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Australia has been reviewed for the first time under the United Nations (UN) Convention on the Rights of Persons with Disabilities, to which Australia is a signatory. The disability rights record was scrutinised and has come up wanting.
Last month, a non-Government delegation representing a number of disabled people's organisations and advocacy groups presented to the Committee on the Rights of Persons with Disabilities at the United Nations in Geneva. The Committee identified significant shortcomings relating to all Australians with disability. Many are outlined in the fact sheets prepared by the non-Government delegation that presented to the UN Committee.
In its concluding observations released last week, the Committee outlined its recommendations for progressing Australia's compliance with the Convention. The Committee is 'concerned that not all the organisations of persons with disabilities, including those of people with psychosocial disabilities and Aboriginal and Torres Strait Islander people, are provided with adequate resources for their operations.'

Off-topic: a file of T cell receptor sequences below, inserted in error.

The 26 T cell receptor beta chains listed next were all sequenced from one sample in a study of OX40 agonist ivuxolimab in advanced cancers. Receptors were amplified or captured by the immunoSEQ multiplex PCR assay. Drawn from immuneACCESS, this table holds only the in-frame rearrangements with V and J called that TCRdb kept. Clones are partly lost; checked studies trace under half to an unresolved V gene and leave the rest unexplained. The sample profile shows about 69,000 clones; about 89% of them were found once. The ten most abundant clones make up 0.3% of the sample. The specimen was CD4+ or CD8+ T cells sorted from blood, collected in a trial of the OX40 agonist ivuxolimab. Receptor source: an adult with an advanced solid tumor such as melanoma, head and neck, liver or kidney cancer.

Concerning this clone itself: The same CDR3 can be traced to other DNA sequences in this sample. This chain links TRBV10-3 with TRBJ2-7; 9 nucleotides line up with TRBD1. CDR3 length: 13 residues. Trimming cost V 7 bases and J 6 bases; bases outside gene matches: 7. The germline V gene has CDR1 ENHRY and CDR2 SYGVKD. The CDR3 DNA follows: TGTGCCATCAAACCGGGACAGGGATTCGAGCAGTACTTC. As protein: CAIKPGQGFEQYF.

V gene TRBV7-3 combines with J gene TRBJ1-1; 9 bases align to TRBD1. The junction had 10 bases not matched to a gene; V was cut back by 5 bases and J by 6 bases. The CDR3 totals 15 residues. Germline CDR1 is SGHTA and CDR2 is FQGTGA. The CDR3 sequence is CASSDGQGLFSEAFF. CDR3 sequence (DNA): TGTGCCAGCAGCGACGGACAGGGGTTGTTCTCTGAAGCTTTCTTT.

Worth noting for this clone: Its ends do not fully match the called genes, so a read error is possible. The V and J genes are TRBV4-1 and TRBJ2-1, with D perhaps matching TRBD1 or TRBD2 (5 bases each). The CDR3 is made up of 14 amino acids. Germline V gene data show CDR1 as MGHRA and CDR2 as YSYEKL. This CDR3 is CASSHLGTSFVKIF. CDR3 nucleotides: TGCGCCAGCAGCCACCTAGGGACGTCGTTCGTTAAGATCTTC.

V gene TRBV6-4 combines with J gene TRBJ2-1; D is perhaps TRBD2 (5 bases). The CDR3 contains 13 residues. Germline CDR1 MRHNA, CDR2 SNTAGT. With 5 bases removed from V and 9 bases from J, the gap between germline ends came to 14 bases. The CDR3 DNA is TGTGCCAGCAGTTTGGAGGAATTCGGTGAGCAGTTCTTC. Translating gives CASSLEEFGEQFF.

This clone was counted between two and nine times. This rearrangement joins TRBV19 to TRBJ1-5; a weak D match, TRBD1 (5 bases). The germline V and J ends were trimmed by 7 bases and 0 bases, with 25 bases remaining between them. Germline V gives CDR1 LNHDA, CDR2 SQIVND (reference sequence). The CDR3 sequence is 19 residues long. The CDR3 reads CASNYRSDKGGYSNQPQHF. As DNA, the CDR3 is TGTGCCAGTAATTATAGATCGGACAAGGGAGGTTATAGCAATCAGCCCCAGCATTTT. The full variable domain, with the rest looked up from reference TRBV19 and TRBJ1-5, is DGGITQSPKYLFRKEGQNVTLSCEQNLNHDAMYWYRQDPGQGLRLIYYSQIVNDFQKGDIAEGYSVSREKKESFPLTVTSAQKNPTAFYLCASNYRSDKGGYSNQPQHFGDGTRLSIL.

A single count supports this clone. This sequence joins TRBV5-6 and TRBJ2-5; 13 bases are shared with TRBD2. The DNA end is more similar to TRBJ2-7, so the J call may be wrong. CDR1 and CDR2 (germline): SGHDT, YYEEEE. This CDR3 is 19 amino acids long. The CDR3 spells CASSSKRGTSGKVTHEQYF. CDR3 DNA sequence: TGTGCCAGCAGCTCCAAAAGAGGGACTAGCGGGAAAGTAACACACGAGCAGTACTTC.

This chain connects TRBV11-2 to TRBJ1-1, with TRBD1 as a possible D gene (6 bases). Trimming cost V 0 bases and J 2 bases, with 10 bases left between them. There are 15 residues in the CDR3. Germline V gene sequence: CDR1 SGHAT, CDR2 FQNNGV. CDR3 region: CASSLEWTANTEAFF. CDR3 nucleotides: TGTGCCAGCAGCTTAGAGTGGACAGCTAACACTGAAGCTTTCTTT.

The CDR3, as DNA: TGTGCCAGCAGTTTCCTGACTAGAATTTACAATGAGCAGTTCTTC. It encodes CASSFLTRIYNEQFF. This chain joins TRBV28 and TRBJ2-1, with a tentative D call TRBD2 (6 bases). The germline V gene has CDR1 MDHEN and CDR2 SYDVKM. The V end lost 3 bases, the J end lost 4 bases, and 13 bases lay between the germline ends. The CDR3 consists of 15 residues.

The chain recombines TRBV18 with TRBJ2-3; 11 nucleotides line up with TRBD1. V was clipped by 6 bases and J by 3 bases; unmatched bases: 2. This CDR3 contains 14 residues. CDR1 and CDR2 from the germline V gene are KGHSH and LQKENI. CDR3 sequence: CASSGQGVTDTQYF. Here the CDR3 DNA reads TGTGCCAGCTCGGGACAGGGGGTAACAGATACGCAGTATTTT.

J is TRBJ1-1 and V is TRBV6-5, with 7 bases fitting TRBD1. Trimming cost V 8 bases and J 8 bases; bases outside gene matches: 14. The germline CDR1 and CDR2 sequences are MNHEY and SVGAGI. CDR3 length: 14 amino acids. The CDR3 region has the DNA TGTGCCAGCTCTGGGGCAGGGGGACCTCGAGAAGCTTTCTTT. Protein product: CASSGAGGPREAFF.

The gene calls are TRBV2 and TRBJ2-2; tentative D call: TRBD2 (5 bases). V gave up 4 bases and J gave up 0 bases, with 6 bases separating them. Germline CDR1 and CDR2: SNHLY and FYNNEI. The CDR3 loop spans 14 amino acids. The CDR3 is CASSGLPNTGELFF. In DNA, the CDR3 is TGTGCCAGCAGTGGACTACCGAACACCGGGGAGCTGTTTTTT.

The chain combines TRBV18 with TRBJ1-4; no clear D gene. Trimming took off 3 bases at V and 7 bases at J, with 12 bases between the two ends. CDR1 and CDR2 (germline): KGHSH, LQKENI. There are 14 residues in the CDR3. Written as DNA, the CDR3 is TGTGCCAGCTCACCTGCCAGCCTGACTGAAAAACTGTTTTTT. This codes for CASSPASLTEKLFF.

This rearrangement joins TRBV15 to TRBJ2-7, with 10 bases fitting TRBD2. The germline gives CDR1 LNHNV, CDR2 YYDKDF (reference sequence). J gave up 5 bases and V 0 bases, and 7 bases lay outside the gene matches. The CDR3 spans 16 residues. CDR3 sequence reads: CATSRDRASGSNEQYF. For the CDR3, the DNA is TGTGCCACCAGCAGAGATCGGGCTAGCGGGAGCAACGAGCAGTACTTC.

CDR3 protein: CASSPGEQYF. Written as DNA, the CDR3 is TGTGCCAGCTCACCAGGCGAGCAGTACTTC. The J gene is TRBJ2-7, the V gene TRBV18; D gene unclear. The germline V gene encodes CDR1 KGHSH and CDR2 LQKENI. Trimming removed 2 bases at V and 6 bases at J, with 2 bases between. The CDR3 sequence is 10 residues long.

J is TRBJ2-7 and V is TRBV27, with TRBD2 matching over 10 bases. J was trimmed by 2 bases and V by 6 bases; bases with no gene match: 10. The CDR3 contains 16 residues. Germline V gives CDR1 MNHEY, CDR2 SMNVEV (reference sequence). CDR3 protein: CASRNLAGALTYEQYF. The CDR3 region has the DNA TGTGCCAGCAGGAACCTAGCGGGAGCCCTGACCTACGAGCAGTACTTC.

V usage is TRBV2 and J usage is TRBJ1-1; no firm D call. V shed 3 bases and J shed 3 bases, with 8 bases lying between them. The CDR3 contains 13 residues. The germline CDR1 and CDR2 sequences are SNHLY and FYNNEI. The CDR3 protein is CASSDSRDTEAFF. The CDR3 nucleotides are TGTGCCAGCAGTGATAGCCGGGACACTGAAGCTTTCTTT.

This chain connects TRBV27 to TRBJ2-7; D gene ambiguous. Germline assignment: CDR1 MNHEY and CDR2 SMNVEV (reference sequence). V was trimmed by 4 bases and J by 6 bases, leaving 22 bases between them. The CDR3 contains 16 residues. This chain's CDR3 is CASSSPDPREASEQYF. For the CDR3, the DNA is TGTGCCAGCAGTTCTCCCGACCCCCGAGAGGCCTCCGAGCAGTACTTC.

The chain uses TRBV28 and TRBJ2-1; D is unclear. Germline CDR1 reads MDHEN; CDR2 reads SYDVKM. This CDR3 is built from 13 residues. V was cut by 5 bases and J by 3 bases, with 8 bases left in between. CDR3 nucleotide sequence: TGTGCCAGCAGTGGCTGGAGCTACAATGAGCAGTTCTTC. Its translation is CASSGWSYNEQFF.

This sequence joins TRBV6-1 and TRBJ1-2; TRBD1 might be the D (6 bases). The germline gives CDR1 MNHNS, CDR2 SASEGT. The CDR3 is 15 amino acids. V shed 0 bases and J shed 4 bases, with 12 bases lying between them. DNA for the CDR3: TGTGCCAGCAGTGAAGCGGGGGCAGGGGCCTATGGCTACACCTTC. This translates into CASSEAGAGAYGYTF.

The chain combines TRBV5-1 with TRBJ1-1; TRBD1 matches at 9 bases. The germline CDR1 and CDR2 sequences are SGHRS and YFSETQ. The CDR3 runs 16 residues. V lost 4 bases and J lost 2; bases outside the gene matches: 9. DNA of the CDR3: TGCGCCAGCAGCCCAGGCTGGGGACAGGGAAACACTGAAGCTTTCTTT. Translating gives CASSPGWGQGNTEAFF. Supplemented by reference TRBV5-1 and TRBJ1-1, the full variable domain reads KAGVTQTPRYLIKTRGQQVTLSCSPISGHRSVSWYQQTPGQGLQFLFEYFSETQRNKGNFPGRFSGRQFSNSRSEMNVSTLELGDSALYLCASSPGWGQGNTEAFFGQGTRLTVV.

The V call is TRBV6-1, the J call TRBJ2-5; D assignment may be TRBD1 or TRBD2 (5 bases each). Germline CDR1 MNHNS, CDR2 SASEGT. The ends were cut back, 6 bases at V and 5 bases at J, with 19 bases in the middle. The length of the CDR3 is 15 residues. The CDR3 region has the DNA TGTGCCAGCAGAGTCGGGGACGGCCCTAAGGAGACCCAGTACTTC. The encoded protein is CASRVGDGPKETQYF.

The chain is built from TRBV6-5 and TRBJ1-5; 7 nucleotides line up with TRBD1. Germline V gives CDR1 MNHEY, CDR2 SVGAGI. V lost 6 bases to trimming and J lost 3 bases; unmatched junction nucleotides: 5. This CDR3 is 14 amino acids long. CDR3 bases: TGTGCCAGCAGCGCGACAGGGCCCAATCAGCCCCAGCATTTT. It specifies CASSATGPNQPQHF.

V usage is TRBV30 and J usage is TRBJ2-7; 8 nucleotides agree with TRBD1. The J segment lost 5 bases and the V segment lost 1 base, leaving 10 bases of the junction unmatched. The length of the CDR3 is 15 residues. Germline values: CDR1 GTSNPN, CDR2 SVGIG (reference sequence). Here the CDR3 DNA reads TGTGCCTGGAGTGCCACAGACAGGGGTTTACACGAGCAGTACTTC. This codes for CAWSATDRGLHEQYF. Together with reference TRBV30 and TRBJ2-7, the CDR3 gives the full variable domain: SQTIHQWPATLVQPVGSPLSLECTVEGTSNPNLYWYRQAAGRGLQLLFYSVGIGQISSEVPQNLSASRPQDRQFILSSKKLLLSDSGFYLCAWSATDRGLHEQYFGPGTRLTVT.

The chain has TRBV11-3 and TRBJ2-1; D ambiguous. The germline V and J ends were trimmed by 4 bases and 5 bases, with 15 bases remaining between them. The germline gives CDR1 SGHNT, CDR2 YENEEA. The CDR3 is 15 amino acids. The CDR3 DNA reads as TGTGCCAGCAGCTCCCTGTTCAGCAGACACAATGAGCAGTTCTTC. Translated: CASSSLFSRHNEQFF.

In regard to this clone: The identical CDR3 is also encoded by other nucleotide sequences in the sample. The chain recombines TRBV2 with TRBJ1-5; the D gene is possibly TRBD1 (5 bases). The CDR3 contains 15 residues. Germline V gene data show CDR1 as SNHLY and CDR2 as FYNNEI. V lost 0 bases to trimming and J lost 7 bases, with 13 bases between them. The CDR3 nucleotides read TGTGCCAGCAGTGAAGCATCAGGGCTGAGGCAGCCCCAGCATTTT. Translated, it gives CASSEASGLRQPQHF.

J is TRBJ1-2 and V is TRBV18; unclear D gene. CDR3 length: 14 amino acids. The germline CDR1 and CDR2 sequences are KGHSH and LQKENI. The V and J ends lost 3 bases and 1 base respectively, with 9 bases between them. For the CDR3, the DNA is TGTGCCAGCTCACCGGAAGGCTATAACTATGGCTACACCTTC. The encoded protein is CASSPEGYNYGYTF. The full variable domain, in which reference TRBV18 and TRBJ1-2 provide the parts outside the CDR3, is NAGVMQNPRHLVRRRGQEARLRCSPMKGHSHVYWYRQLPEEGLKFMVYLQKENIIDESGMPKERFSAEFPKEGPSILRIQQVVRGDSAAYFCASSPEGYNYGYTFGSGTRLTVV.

Damian Griffis, Executive Officer of the First Peoples Disability Network (FPDN) said, 'The recommendations provided to the Australian Government are critical reflections of the way Australia is viewed on its human rights record by the rest of the world. When it comes to Aboriginal Australians with disability, there are some steps that must be taken immediately.'
The Committee's report recommends that the government as a matter of urgency, ends the unwarranted use of prisons for the management of un-convicted persons with disabilities, with a focus on Aboriginal and Torres Strait Islander persons with disabilities, by establishing legislative, administrative and support frameworks that comply with the Convention.
Source: ABC Ramp Up
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